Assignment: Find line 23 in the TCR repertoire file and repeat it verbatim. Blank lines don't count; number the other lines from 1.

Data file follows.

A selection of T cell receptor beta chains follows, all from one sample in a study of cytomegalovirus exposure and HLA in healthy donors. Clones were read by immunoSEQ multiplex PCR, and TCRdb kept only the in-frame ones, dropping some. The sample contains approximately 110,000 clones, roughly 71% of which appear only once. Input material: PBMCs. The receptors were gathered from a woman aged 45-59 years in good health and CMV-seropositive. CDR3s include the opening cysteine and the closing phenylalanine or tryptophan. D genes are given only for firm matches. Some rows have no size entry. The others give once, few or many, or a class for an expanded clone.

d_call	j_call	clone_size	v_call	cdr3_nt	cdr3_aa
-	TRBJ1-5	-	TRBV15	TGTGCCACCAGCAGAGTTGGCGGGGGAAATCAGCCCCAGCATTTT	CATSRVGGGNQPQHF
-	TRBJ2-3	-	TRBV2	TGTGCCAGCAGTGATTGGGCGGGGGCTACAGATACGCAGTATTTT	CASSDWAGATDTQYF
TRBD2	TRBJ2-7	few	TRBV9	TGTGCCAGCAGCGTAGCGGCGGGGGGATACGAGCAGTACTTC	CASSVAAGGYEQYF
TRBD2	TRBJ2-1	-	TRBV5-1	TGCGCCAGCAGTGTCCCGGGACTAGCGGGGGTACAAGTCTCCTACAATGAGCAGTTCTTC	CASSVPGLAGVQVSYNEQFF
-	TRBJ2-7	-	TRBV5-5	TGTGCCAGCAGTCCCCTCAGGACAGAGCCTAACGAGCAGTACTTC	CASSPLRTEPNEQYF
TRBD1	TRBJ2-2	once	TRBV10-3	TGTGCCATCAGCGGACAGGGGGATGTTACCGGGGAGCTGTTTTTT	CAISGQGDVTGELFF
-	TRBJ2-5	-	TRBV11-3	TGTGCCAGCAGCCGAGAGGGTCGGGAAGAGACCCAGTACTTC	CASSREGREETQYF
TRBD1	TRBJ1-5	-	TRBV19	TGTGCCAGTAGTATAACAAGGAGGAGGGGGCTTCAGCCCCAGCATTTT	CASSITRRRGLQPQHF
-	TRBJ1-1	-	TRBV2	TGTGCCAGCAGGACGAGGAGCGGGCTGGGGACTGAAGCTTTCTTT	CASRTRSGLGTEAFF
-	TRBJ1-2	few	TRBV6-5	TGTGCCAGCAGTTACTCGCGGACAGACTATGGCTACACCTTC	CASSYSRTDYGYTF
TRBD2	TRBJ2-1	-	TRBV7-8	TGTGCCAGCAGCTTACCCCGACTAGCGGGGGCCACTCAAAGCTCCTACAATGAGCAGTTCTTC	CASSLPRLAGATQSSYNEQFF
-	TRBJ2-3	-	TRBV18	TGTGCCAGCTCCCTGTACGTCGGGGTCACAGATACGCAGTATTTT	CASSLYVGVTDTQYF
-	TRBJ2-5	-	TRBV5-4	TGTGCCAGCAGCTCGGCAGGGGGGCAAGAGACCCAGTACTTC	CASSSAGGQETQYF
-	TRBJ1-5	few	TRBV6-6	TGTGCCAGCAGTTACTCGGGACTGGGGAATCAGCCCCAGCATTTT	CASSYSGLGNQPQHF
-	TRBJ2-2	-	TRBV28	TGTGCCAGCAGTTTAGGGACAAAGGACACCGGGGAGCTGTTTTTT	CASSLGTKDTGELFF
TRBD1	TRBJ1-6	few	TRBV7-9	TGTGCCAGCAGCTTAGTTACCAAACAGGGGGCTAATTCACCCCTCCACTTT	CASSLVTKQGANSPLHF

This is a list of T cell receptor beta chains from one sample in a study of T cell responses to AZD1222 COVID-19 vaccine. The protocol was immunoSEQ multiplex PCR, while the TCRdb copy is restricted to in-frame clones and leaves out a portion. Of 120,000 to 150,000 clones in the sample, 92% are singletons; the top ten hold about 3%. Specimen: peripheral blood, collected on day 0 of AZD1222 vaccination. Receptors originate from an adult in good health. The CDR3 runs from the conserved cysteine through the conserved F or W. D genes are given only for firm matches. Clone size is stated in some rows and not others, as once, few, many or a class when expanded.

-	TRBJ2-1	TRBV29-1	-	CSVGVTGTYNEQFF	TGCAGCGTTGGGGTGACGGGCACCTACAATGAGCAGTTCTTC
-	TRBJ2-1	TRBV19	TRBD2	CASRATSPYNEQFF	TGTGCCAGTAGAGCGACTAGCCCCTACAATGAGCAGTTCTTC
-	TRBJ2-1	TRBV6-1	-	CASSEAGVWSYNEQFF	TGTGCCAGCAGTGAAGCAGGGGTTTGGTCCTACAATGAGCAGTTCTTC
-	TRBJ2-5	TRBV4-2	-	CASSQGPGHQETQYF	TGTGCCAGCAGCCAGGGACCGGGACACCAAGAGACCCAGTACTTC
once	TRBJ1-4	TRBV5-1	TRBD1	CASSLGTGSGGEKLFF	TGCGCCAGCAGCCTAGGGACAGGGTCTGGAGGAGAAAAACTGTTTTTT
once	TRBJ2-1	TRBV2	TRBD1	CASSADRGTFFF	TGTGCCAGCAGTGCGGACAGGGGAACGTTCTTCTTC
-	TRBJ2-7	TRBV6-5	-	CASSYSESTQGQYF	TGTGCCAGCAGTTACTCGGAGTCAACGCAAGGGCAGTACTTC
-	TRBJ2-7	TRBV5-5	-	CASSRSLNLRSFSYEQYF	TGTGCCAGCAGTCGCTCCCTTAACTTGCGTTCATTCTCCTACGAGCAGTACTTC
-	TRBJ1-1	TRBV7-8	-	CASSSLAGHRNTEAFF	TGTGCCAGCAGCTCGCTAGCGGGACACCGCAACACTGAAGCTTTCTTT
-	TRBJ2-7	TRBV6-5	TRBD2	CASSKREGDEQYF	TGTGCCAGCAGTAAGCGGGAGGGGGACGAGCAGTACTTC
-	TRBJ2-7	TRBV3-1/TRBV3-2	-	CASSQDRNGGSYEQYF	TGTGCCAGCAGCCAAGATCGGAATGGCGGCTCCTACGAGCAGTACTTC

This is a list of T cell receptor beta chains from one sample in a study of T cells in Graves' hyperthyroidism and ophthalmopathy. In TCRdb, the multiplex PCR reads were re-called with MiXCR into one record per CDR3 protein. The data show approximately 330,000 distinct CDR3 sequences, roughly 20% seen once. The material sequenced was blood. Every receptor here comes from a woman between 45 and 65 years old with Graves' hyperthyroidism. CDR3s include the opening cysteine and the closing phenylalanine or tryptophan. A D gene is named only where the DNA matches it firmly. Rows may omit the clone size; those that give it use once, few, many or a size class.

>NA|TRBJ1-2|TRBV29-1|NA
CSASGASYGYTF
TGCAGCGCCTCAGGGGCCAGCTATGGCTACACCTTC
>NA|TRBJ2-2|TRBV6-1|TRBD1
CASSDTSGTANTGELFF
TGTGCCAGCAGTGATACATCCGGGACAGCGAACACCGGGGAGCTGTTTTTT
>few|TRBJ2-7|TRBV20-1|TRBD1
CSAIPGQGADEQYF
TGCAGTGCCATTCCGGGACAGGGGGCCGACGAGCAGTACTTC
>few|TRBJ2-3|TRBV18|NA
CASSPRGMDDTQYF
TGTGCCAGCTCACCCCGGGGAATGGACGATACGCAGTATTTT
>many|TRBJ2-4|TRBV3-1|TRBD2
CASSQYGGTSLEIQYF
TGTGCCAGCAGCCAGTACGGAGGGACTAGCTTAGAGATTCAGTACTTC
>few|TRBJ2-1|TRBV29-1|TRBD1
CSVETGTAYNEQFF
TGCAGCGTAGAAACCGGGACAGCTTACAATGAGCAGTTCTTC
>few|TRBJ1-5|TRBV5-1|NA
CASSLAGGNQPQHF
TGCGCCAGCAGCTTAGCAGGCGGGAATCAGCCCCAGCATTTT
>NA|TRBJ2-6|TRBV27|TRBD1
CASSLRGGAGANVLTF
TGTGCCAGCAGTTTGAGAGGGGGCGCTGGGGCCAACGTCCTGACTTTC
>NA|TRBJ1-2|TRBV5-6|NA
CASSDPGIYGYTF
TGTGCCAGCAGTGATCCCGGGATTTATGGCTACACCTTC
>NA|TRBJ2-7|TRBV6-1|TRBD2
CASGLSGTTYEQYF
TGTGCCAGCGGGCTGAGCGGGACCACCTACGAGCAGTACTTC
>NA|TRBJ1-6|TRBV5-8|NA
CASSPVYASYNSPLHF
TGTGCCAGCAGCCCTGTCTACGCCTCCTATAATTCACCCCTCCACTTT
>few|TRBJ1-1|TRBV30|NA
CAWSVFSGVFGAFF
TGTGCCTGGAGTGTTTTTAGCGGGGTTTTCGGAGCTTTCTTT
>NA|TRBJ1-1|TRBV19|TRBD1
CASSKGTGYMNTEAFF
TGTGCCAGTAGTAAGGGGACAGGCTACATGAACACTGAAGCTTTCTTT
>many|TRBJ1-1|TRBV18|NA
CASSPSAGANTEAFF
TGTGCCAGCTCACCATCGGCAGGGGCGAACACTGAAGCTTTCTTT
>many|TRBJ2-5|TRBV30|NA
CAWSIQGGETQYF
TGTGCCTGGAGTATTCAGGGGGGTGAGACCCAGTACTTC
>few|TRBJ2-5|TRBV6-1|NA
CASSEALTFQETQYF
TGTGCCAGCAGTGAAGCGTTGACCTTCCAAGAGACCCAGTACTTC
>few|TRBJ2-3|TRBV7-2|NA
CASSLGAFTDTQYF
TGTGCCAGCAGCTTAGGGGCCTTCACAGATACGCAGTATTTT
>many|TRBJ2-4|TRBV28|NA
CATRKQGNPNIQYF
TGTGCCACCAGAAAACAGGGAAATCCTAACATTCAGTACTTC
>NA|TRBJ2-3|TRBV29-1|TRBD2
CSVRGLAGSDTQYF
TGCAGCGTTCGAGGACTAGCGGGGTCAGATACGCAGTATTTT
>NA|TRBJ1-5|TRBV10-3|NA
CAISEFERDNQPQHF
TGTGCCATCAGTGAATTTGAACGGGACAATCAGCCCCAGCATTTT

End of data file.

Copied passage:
-	TRBJ2-5	TRBV4-2	-	CASSQGPGHQETQYF	TGTGCCAGCAGCCAGGGACCGGGACACCAAGAGACCCAGTACTTC